The governing board of the Virgin Islands Water and Power Authority on Monday authorized a petition to the V.I. Public Services Commission for an electric base-rate increase required for WAPA to generate approximately $55 million in revenue for Fiscal Year 2020.
In a news release issued Monday, the agency listed three reasons the additional revenue is necessarey to offset:
– The continued loss of revenue due to Hurricane’s Irma and Maria,
– The increased costs associated with rented and purchased generating units to meet customer demand for electrical service while avoiding rotating power interruptions,
The revenue also will fund approximately $14 million in capital expenditures.
In fiscal years 2018 and 2019, the authority received approximately $94 million in Community Disaster Loans to help sustain operations, but this source of funding is no longer available.
“From a financial standpoint, WAPA continues to experience an operating deficit as its rates, set by the PSC before the 2017 hurricanes, simply do not provide the level of funding needed for WAPA to meet its post-hurricane operational costs,” said WAPA CEO Lawrence Kupfer. “During this time, the authority has maintained a tight control over expenses and currently expects that FY 2019 expenses will be $30 million lower than originally budgeted. Further, since 2016, WAPA has brought additional leased generating units on-line, purchased new generation, and fully activated LPG operations in both districts. The rate requests to cover the additional costs associated with these improvements have not been granted.”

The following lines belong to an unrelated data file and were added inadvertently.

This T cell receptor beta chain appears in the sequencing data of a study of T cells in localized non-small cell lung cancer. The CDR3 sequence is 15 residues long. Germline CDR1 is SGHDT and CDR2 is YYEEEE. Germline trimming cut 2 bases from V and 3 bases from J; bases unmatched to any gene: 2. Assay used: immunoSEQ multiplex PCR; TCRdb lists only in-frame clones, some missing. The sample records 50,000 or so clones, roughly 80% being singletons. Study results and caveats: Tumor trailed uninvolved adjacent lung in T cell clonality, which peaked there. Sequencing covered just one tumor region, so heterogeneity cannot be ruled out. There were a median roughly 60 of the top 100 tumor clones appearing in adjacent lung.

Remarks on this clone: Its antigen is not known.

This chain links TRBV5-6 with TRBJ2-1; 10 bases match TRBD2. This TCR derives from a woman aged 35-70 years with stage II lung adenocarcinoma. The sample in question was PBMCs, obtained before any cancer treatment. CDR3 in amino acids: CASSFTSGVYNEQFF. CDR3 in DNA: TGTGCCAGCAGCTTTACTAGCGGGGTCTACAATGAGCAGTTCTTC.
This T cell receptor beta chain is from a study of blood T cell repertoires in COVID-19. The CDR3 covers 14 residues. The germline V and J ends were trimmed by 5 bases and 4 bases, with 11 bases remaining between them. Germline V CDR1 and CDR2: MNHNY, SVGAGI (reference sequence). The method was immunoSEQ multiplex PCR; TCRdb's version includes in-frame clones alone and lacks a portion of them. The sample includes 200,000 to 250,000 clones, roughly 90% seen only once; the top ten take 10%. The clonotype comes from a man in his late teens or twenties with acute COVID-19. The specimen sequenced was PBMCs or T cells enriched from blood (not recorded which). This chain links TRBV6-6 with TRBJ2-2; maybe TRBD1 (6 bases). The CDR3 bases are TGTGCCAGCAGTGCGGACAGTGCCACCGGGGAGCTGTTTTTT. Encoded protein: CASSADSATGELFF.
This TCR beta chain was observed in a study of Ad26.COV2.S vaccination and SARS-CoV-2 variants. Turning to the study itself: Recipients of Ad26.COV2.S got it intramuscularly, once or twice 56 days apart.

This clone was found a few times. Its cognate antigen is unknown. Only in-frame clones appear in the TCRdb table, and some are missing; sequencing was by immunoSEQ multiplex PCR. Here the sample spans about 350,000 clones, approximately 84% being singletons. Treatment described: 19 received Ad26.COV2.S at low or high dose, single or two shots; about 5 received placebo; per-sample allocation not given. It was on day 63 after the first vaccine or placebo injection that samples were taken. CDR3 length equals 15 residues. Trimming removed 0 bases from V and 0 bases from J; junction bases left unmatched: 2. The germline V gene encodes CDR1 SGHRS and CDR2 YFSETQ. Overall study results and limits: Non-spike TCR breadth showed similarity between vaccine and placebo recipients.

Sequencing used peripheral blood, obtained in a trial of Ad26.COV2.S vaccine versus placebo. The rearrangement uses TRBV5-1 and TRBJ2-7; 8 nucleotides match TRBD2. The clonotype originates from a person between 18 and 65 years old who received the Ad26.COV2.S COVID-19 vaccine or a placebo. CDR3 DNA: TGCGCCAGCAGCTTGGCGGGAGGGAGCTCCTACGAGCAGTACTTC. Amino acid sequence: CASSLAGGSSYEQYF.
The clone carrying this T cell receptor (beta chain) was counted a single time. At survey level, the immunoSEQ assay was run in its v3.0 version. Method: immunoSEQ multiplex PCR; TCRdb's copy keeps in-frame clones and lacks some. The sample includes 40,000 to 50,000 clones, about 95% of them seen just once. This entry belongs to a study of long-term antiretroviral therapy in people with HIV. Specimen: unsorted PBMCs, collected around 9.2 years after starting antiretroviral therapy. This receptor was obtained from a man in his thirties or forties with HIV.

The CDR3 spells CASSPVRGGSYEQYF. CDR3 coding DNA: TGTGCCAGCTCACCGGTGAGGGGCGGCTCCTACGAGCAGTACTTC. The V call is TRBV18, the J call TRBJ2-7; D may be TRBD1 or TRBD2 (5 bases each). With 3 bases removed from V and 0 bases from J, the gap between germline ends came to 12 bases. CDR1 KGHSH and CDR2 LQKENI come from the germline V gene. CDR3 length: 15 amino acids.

Kupfer explained that the base rate increase being sought by the authority is for a specific period of time.
“Over the next 12 to 18 months as we add yet more efficient new generators complete with battery storage, as we add some 15 megawatts of solar renewables to the grid, also with battery storage, our customers will begin to see a reduction in the LEAC and base rates,” he said. “The LEAC represents the costs of fuel WAPA purchases to generate electricity. We will be burning more of the lower-cost propane, adding more renewables and using less No. 2 oil to meet customer demand for service.”
For a customer averaging monthly consumption of 400 kilowatt hours per month, the base rate increase will average $38.45 per month, while a customer utilizing 250 kilowatt hours or less per month will see an increase of $23.69 per month.
By the end of 2020, with seven smaller capacity units on-line on LPG, approximately 100 percent of the demand for service in the St. Thomas-St. John district will be met by solar and propane, he added.
The additional capacity provided by WAPA-owned generating units will afford the opportunity for the utility to reduce the number of units it is currently renting from APR Energy and allow decommissioning some of the older, less efficient, less reliable units now on-line at both power plants, the WAPA news release said.
Kupfer also said Monday that in addition to the new, more efficient generation and the additional renewables, WAPA is pursuing financing to execute an outright purchase of the LPG facilities on both St. Thomas and St. Croix. Financing at a lower interest rate over a longer term will not only represent significant savings to WAPA, but make these facilities eligible for repair and restoration by the federal government in the event of adverse impact by a natural disaster, the news release said.
Presently, WAPA pays operating and maintenance costs to VITOL of approximately $40 million annually.
The base rate petition which WAPA will file shortly must be approved by the PSC before it can take effect.